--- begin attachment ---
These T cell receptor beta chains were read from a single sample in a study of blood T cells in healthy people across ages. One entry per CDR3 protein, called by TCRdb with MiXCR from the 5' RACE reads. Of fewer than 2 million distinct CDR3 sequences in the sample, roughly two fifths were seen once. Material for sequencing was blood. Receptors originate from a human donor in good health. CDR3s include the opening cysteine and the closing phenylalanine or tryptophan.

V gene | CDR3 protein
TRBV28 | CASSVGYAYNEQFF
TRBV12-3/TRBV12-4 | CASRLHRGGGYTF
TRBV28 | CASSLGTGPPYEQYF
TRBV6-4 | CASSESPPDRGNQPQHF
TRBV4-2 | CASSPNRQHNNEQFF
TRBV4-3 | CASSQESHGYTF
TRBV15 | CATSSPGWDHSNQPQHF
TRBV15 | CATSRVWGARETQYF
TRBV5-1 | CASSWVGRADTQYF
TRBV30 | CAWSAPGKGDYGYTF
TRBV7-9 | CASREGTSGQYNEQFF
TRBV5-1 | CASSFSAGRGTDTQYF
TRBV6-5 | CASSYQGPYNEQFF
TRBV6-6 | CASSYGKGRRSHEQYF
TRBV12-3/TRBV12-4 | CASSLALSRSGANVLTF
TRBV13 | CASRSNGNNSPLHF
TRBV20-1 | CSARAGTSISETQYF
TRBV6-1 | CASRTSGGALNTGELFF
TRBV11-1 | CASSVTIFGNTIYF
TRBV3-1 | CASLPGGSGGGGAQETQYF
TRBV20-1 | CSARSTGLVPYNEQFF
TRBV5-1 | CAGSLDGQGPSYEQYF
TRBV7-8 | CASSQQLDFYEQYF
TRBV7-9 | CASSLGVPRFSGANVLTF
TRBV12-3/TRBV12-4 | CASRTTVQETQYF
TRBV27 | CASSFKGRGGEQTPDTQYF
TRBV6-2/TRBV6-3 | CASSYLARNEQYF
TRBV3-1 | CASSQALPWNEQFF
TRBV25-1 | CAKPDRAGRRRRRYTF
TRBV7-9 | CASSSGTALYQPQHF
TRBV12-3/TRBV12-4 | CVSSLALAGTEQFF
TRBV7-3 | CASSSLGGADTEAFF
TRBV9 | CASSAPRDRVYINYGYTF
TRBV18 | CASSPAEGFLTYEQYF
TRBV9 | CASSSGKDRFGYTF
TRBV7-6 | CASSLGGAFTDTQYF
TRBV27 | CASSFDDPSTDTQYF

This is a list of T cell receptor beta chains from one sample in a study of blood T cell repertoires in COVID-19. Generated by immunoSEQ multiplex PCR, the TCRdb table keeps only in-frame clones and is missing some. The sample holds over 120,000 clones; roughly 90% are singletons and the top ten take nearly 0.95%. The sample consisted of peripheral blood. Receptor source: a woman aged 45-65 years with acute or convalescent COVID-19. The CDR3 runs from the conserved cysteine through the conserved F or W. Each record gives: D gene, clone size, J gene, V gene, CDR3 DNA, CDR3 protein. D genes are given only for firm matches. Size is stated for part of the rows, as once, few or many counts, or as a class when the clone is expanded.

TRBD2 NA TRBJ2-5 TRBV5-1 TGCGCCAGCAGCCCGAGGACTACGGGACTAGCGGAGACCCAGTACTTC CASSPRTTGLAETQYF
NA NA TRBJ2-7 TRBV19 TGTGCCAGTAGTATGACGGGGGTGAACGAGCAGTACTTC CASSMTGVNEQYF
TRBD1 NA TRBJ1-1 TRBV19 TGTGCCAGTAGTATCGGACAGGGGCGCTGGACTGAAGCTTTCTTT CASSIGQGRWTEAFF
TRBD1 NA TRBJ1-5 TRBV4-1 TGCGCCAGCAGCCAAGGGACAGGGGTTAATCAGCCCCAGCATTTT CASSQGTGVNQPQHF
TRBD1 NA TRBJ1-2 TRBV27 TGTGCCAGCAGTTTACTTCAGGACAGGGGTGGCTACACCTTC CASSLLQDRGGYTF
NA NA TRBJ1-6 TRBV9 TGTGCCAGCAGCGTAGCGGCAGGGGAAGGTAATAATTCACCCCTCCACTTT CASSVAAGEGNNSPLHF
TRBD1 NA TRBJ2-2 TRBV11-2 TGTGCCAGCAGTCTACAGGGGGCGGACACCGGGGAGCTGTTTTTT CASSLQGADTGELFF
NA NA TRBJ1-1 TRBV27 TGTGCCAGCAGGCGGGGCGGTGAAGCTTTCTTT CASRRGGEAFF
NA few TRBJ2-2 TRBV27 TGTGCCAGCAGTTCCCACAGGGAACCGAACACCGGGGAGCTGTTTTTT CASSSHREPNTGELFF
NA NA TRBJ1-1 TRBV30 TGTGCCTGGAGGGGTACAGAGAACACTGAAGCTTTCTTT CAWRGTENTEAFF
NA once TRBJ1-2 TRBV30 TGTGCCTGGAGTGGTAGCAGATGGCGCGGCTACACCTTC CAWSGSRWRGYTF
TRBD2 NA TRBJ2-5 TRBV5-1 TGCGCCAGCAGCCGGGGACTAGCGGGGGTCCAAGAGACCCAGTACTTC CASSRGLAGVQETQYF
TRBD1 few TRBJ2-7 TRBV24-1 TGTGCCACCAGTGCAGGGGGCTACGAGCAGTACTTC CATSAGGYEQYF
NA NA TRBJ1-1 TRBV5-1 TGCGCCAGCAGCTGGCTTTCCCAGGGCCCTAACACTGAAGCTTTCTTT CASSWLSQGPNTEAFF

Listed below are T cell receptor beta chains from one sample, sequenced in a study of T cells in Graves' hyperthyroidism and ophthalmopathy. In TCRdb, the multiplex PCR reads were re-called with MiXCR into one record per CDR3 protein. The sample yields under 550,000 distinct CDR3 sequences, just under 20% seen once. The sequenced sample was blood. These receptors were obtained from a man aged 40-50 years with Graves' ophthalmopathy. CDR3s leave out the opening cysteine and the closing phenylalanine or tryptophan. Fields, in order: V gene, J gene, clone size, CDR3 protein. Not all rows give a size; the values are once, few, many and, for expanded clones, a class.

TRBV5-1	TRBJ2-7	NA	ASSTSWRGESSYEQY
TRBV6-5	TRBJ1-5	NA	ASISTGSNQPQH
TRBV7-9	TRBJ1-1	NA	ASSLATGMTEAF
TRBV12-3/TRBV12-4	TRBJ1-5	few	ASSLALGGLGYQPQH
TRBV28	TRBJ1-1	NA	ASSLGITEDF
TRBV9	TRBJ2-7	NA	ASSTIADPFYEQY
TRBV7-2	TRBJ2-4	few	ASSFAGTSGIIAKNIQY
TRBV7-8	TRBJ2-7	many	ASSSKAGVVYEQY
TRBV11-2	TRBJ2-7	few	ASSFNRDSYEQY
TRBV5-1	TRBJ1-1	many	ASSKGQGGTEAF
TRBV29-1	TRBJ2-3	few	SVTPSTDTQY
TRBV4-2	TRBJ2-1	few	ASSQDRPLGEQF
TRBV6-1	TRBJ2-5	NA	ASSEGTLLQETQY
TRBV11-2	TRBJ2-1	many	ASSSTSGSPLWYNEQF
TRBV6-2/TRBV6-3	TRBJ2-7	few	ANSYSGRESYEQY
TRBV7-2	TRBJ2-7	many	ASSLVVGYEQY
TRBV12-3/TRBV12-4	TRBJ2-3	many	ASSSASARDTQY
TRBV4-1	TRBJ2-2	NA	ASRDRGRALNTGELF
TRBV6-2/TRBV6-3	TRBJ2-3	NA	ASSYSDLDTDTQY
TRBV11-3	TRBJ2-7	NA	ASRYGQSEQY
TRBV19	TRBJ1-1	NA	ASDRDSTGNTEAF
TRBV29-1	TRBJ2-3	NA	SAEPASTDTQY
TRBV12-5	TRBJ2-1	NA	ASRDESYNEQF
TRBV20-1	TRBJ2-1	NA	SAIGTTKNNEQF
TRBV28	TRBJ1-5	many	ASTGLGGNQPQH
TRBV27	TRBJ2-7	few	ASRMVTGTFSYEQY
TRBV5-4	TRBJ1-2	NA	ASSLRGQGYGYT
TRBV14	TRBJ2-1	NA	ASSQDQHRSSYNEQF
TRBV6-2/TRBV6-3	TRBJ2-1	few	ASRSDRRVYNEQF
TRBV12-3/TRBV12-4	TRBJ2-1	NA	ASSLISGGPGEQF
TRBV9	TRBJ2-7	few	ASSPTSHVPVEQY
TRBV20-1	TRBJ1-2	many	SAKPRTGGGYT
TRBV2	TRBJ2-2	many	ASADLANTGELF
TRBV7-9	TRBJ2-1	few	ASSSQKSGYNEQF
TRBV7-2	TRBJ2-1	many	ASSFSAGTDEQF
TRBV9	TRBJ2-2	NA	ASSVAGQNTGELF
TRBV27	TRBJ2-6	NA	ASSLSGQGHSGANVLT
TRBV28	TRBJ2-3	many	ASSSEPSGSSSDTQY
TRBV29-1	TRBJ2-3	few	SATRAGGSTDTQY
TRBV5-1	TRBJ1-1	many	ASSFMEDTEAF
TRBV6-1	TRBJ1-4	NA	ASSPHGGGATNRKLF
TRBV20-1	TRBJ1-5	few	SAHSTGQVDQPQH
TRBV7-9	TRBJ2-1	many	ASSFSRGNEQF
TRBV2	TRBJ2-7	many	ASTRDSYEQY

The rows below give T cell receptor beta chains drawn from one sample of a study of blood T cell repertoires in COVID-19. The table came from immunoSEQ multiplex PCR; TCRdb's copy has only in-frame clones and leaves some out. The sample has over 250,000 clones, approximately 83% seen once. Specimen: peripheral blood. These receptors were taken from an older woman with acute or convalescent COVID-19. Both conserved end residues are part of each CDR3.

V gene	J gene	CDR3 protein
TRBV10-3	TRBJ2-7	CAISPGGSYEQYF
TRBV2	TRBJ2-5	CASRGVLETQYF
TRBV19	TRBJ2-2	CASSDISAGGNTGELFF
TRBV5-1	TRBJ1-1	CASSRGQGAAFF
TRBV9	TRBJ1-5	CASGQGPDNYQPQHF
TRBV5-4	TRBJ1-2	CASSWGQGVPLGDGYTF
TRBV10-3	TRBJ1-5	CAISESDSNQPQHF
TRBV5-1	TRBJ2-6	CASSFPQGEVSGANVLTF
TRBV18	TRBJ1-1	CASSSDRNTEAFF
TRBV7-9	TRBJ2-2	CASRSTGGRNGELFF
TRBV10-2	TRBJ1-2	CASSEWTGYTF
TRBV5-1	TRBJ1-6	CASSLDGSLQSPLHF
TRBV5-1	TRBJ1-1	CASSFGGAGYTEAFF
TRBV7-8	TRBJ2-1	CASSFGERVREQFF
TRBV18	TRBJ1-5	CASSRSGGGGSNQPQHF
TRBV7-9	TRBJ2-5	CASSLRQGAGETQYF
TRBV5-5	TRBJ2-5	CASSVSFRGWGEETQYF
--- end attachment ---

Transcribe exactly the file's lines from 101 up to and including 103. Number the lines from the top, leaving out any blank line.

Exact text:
V gene	J gene	CDR3 protein
TRBV10-3	TRBJ2-7	CAISPGGSYEQYF
TRBV2	TRBJ2-5	CASRGVLETQYF